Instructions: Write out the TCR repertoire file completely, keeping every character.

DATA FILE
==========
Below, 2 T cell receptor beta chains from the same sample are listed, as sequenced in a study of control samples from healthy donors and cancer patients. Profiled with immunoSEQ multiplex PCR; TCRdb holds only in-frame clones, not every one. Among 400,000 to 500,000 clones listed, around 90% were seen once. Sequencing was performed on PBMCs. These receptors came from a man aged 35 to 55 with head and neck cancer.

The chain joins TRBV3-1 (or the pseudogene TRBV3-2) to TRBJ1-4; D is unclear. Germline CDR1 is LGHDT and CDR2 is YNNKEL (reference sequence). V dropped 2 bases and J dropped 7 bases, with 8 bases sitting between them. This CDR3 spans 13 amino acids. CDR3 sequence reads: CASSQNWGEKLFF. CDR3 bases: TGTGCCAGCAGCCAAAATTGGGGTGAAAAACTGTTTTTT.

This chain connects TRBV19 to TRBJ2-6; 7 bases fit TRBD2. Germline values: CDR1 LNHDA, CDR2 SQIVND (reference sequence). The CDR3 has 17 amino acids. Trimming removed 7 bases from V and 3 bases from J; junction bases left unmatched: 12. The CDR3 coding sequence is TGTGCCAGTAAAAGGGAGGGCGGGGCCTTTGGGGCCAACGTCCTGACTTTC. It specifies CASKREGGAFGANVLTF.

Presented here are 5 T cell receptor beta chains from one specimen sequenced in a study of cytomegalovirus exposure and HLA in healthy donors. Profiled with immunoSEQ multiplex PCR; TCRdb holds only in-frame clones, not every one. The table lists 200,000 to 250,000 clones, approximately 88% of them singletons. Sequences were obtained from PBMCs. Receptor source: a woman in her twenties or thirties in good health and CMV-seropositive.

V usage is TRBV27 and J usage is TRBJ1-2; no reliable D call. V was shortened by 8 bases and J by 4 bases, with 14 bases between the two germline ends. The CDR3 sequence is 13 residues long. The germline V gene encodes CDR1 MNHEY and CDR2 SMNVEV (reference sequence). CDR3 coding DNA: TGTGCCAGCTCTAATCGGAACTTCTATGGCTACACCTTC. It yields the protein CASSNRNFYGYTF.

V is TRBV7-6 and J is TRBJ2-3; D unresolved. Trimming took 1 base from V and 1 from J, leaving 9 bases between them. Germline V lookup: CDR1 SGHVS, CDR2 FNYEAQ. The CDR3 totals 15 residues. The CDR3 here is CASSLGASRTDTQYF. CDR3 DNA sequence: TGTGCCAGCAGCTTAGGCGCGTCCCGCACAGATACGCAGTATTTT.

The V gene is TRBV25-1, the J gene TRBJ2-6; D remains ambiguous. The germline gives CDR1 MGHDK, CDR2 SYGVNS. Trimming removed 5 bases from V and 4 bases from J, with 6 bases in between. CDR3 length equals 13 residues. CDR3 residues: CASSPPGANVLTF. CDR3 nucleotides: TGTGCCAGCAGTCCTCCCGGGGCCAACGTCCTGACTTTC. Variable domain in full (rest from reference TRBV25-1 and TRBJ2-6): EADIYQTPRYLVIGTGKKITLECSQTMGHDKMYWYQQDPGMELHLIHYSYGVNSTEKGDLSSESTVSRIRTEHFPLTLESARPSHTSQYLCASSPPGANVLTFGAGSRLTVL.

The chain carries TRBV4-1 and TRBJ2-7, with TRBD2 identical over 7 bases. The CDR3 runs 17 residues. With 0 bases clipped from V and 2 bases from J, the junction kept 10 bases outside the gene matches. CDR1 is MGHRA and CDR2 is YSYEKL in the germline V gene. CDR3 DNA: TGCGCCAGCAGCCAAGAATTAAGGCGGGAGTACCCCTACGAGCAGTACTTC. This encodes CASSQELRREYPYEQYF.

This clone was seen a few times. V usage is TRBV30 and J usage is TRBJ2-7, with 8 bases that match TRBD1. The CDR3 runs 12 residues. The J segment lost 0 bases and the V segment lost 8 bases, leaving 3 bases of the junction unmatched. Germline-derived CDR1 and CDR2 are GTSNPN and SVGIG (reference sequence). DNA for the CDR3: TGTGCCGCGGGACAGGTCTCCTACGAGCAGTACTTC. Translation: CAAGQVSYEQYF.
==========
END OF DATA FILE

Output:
Below, 2 T cell receptor beta chains from the same sample are listed, as sequenced in a study of control samples from healthy donors and cancer patients. Profiled with immunoSEQ multiplex PCR; TCRdb holds only in-frame clones, not every one. Among 400,000 to 500,000 clones listed, around 90% were seen once. Sequencing was performed on PBMCs. These receptors came from a man aged 35 to 55 with head and neck cancer.

The chain joins TRBV3-1 (or the pseudogene TRBV3-2) to TRBJ1-4; D is unclear. Germline CDR1 is LGHDT and CDR2 is YNNKEL (reference sequence). V dropped 2 bases and J dropped 7 bases, with 8 bases sitting between them. This CDR3 spans 13 amino acids. CDR3 sequence reads: CASSQNWGEKLFF. CDR3 bases: TGTGCCAGCAGCCAAAATTGGGGTGAAAAACTGTTTTTT.

This chain connects TRBV19 to TRBJ2-6; 7 bases fit TRBD2. Germline values: CDR1 LNHDA, CDR2 SQIVND (reference sequence). The CDR3 has 17 amino acids. Trimming removed 7 bases from V and 3 bases from J; junction bases left unmatched: 12. The CDR3 coding sequence is TGTGCCAGTAAAAGGGAGGGCGGGGCCTTTGGGGCCAACGTCCTGACTTTC. It specifies CASKREGGAFGANVLTF.

Presented here are 5 T cell receptor beta chains from one specimen sequenced in a study of cytomegalovirus exposure and HLA in healthy donors. Profiled with immunoSEQ multiplex PCR; TCRdb holds only in-frame clones, not every one. The table lists 200,000 to 250,000 clones, approximately 88% of them singletons. Sequences were obtained from PBMCs. Receptor source: a woman in her twenties or thirties in good health and CMV-seropositive.

V usage is TRBV27 and J usage is TRBJ1-2; no reliable D call. V was shortened by 8 bases and J by 4 bases, with 14 bases between the two germline ends. The CDR3 sequence is 13 residues long. The germline V gene encodes CDR1 MNHEY and CDR2 SMNVEV (reference sequence). CDR3 coding DNA: TGTGCCAGCTCTAATCGGAACTTCTATGGCTACACCTTC. It yields the protein CASSNRNFYGYTF.

V is TRBV7-6 and J is TRBJ2-3; D unresolved. Trimming took 1 base from V and 1 from J, leaving 9 bases between them. Germline V lookup: CDR1 SGHVS, CDR2 FNYEAQ. The CDR3 totals 15 residues. The CDR3 here is CASSLGASRTDTQYF. CDR3 DNA sequence: TGTGCCAGCAGCTTAGGCGCGTCCCGCACAGATACGCAGTATTTT.

The V gene is TRBV25-1, the J gene TRBJ2-6; D remains ambiguous. The germline gives CDR1 MGHDK, CDR2 SYGVNS. Trimming removed 5 bases from V and 4 bases from J, with 6 bases in between. CDR3 length equals 13 residues. CDR3 residues: CASSPPGANVLTF. CDR3 nucleotides: TGTGCCAGCAGTCCTCCCGGGGCCAACGTCCTGACTTTC. Variable domain in full (rest from reference TRBV25-1 and TRBJ2-6): EADIYQTPRYLVIGTGKKITLECSQTMGHDKMYWYQQDPGMELHLIHYSYGVNSTEKGDLSSESTVSRIRTEHFPLTLESARPSHTSQYLCASSPPGANVLTFGAGSRLTVL.

The chain carries TRBV4-1 and TRBJ2-7, with TRBD2 identical over 7 bases. The CDR3 runs 17 residues. With 0 bases clipped from V and 2 bases from J, the junction kept 10 bases outside the gene matches. CDR1 is MGHRA and CDR2 is YSYEKL in the germline V gene. CDR3 DNA: TGCGCCAGCAGCCAAGAATTAAGGCGGGAGTACCCCTACGAGCAGTACTTC. This encodes CASSQELRREYPYEQYF.

This clone was seen a few times. V usage is TRBV30 and J usage is TRBJ2-7, with 8 bases that match TRBD1. The CDR3 runs 12 residues. The J segment lost 0 bases and the V segment lost 8 bases, leaving 3 bases of the junction unmatched. Germline-derived CDR1 and CDR2 are GTSNPN and SVGIG (reference sequence). DNA for the CDR3: TGTGCCGCGGGACAGGTCTCCTACGAGCAGTACTTC. Translation: CAAGQVSYEQYF.